There may not even be any actual conflicts as it relates to the business; the conflicts may be with respect to purely family issues. The challenge then becomes how to ensure that their family differences don’t infect the business.
When you think systems, and map out the relationships in this way, the complexities become evident.
The challenges here are even greater when you consider that these relationships will likely change. A family member may not have an ownership interest in the business today, but that may change as they mature and inherit an ownership interest.
At any given moment, family members have to think about which role they are viewing a situation from and the various interests at play.
Have you identified where you fit into your Family Enterprise System and where everyone else within your family fits, too? What insights would you glean from looking at your Family Enterprise System?
When you pause to appreciate the extent of these complexities, it’s easier to understand how families can fall prey to miscommunication, misunderstandings and mistrust, as is the case with most families who lose their wealth by the end of the third generation — and why Enterprising Families spend the time thinking about and planning for these potential difficulties.
In my previous columns (“The Right Plan Can Bond Your Family Together Better Than Super Glue,” “My Family Drives Me (Financially) Nuts” and “Stop Pushing My Buttons! Family Tensions Can Prevent Forward Planning”), I shared research illustrating that the vast majority of reasons for the failure of generational wealth transfer are non-financial. Additionally, I pointed out there can be consequences if families do not exercise a high degree of purposefulness regarding the non-financial elements of their lives. We also explored what it takes to become an Enterprising Family and touched on how to thrive in an emotionally complex family system. Now, we looked at some of the unique complexities of families of financial wealth and how to navigate them.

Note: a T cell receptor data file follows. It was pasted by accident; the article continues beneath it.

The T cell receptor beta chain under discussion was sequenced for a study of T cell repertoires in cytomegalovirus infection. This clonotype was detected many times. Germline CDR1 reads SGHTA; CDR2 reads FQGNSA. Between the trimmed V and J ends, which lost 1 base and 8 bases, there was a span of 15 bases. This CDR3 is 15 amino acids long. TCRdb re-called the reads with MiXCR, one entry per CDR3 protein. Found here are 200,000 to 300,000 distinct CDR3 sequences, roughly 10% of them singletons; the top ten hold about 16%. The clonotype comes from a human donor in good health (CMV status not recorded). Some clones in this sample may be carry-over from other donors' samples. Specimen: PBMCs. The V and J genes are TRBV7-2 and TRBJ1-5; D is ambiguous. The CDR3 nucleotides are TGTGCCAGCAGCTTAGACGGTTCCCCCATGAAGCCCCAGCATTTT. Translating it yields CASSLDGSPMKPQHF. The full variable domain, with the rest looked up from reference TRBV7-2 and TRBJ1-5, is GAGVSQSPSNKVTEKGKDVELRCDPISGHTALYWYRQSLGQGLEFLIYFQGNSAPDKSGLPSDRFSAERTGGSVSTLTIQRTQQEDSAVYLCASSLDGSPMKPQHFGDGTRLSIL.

What comes next
There are key concepts designed to help your family create a framework in approaching Family Dynamics. We will continue in the next few months by exploring:
- The multiple dimensions of wealth, or “family capital,” rather than seeing wealth as financially oriented only.
- Next steps: How to start your journey in becoming an Enterprising Family.
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About the Author
Head of Family Dynamics, Wells Fargo Private Bank
Katherine Dean is the Head of Family Dynamics for Wells Fargo Private Bank. Dean leads the ongoing evolution of the Family Dynamics program curriculum as well as the management of the Family Dynamics team that is distributed across the country. The Family Dynamics team helps families sustain their wealth across generations, by facilitating decision-making about the complex issues that arise as a result of substantial wealth.